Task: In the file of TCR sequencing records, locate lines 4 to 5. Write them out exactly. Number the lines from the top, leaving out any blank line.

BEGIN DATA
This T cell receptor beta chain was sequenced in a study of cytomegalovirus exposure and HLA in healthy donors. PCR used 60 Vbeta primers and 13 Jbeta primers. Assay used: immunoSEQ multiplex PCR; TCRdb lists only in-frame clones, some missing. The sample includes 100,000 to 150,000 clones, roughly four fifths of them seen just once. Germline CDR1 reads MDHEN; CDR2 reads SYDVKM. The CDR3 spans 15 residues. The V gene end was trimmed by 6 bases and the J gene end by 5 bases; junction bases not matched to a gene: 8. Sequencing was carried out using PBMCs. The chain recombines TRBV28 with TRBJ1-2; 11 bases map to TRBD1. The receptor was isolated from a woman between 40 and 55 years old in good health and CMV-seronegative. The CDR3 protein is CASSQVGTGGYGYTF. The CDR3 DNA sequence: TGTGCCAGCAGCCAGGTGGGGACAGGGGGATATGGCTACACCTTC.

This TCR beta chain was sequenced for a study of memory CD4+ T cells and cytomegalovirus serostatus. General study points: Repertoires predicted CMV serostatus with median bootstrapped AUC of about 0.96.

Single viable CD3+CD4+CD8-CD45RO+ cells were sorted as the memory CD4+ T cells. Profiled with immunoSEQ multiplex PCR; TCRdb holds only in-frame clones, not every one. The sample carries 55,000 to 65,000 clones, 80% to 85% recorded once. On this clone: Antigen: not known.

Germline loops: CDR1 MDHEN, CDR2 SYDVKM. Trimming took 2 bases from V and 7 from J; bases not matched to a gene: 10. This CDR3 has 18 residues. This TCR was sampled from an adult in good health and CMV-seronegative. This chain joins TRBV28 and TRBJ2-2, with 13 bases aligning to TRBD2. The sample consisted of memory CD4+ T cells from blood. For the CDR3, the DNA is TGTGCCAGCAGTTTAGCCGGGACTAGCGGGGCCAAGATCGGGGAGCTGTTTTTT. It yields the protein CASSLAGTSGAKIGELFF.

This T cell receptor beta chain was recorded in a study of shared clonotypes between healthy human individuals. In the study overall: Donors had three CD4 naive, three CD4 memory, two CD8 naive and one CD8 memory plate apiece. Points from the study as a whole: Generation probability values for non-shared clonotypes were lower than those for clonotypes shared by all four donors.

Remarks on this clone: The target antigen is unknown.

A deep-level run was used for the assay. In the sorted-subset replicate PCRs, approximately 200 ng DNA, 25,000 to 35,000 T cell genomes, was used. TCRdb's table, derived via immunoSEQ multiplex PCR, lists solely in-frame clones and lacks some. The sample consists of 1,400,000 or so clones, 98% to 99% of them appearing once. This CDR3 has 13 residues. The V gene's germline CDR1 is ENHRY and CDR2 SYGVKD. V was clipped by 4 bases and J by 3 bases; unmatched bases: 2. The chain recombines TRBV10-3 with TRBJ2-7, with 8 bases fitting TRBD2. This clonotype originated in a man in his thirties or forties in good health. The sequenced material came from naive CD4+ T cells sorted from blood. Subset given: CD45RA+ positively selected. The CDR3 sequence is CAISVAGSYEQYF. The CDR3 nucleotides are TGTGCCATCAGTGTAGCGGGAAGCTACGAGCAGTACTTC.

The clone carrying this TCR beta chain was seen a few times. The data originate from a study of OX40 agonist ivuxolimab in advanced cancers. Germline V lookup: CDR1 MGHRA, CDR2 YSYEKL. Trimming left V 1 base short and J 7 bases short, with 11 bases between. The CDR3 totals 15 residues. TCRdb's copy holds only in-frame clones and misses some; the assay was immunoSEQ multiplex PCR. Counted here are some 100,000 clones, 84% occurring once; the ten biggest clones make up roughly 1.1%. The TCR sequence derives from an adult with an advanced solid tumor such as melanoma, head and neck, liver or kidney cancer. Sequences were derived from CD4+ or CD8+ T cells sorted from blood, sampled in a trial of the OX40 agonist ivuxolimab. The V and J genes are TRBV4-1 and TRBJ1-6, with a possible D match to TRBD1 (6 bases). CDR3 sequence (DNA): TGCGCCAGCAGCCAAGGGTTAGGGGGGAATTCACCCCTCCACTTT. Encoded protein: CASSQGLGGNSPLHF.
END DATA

Germline loops: CDR1 MDHEN, CDR2 SYDVKM. Trimming took 2 bases from V and 7 from J; bases not matched to a gene: 10. This CDR3 has 18 residues. This TCR was sampled from an adult in good health and CMV-seronegative. This chain joins TRBV28 and TRBJ2-2, with 13 bases aligning to TRBD2. The sample consisted of memory CD4+ T cells from blood. For the CDR3, the DNA is TGTGCCAGCAGTTTAGCCGGGACTAGCGGGGCCAAGATCGGGGAGCTGTTTTTT. It yields the protein CASSLAGTSGAKIGELFF.

This T cell receptor beta chain was recorded in a study of shared clonotypes between healthy human individuals. In the study overall: Donors had three CD4 naive, three CD4 memory, two CD8 naive and one CD8 memory plate apiece. Points from the study as a whole: Generation probability values for non-shared clonotypes were lower than those for clonotypes shared by all four donors.